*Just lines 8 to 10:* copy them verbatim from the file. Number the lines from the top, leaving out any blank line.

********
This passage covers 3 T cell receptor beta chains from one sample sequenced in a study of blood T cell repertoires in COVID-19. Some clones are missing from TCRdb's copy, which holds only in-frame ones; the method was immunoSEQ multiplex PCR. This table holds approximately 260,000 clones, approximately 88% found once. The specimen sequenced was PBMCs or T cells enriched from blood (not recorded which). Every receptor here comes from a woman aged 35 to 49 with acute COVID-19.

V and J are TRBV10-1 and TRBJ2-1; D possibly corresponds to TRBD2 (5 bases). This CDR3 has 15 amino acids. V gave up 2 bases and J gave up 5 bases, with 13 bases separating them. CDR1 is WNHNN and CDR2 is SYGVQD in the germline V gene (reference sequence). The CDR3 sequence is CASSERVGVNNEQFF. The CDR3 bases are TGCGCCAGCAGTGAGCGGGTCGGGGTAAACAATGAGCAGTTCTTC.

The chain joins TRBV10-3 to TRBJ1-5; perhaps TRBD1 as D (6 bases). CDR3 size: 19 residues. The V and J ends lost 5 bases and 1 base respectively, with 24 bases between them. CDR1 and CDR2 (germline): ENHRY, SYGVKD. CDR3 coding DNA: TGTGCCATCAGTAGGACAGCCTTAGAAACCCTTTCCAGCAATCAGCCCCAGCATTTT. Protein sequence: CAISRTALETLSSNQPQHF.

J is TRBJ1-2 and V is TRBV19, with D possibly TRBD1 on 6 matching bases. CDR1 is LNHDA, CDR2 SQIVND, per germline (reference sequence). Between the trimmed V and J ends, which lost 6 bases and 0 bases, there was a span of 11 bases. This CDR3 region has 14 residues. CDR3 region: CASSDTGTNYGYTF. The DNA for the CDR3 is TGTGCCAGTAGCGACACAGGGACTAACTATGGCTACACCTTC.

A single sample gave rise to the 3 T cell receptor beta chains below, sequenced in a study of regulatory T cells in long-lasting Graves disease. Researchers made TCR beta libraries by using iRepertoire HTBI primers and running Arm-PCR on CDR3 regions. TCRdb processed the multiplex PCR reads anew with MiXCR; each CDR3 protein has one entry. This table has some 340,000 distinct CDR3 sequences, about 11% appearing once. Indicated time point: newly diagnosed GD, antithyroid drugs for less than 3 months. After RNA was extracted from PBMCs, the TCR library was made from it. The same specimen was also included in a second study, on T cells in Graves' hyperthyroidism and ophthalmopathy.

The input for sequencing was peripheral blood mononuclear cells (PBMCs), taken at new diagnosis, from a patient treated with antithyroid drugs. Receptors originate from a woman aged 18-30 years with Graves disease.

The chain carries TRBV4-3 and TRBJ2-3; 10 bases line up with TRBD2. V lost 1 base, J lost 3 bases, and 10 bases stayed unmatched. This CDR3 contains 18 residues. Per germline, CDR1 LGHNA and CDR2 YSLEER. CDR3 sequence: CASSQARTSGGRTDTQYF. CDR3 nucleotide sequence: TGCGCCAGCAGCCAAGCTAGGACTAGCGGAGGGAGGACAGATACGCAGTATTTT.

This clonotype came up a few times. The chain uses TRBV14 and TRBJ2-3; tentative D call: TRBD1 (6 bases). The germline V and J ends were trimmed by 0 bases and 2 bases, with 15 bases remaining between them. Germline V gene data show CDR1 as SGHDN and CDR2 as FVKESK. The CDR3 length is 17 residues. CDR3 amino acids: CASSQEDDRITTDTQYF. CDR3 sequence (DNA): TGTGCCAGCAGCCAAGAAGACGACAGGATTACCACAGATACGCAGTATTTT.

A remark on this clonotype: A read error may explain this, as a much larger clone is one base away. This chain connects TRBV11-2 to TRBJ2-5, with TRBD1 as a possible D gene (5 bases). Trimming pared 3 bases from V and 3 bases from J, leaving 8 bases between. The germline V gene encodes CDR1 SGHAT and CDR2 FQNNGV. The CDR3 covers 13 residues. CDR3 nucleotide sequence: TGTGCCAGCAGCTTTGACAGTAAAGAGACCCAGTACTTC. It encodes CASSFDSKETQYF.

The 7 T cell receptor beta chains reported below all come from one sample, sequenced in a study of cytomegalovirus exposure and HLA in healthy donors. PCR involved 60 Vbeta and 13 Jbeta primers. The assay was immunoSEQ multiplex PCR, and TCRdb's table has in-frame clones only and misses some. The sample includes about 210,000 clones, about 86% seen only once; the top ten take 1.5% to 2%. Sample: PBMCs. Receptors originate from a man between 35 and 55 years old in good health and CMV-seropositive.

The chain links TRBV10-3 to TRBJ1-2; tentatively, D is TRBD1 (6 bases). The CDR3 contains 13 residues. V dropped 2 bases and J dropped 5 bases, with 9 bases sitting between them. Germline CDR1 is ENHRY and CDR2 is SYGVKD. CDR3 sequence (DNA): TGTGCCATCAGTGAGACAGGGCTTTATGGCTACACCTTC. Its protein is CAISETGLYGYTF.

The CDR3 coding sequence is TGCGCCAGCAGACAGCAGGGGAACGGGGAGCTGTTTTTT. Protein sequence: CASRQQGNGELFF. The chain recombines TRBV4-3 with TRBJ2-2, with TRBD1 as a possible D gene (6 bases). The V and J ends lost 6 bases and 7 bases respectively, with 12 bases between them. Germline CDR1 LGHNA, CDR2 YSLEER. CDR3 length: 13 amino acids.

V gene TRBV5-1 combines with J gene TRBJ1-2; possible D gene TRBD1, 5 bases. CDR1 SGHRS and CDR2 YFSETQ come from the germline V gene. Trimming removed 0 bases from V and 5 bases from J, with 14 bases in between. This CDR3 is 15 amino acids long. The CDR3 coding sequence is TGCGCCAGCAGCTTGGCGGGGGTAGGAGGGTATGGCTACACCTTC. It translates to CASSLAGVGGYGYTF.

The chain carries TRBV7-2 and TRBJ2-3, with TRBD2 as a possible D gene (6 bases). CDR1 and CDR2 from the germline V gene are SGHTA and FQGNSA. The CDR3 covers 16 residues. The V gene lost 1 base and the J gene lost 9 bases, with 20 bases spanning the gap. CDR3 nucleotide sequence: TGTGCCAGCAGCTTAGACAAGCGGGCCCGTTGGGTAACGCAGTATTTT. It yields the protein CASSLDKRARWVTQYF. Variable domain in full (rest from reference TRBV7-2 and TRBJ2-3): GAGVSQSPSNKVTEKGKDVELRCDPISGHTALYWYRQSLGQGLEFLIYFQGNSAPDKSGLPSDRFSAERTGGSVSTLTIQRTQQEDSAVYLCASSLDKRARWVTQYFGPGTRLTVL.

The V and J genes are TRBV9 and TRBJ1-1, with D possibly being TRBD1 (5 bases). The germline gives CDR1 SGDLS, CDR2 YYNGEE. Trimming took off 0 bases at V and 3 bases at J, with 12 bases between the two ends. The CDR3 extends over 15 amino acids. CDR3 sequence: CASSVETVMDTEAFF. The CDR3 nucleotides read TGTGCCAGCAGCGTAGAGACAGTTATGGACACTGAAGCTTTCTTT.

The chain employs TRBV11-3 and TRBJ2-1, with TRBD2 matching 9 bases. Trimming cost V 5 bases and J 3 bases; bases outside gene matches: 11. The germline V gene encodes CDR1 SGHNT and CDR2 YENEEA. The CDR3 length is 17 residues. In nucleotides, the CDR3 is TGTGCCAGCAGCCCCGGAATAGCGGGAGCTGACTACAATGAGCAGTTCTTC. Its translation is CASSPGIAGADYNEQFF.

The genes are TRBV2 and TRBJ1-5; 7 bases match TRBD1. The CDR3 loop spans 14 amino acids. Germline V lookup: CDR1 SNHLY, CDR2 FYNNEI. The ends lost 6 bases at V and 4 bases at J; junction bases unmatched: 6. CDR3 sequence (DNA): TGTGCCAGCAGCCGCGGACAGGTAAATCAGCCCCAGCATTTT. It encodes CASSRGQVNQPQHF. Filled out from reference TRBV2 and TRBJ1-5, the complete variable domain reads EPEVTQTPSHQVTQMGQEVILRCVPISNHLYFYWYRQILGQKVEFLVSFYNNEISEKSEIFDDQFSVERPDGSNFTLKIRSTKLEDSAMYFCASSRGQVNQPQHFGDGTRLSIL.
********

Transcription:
This clonotype came up a few times. The chain uses TRBV14 and TRBJ2-3; tentative D call: TRBD1 (6 bases). The germline V and J ends were trimmed by 0 bases and 2 bases, with 15 bases remaining between them. Germline V gene data show CDR1 as SGHDN and CDR2 as FVKESK. The CDR3 length is 17 residues. CDR3 amino acids: CASSQEDDRITTDTQYF. CDR3 sequence (DNA): TGTGCCAGCAGCCAAGAAGACGACAGGATTACCACAGATACGCAGTATTTT.

A remark on this clonotype: A read error may explain this, as a much larger clone is one base away. This chain connects TRBV11-2 to TRBJ2-5, with TRBD1 as a possible D gene (5 bases). Trimming pared 3 bases from V and 3 bases from J, leaving 8 bases between. The germline V gene encodes CDR1 SGHAT and CDR2 FQNNGV. The CDR3 covers 13 residues. CDR3 nucleotide sequence: TGTGCCAGCAGCTTTGACAGTAAAGAGACCCAGTACTTC. It encodes CASSFDSKETQYF.

The 7 T cell receptor beta chains reported below all come from one sample, sequenced in a study of cytomegalovirus exposure and HLA in healthy donors. PCR involved 60 Vbeta and 13 Jbeta primers. The assay was immunoSEQ multiplex PCR, and TCRdb's table has in-frame clones only and misses some. The sample includes about 210,000 clones, about 86% seen only once; the top ten take 1.5% to 2%. Sample: PBMCs. Receptors originate from a man between 35 and 55 years old in good health and CMV-seropositive.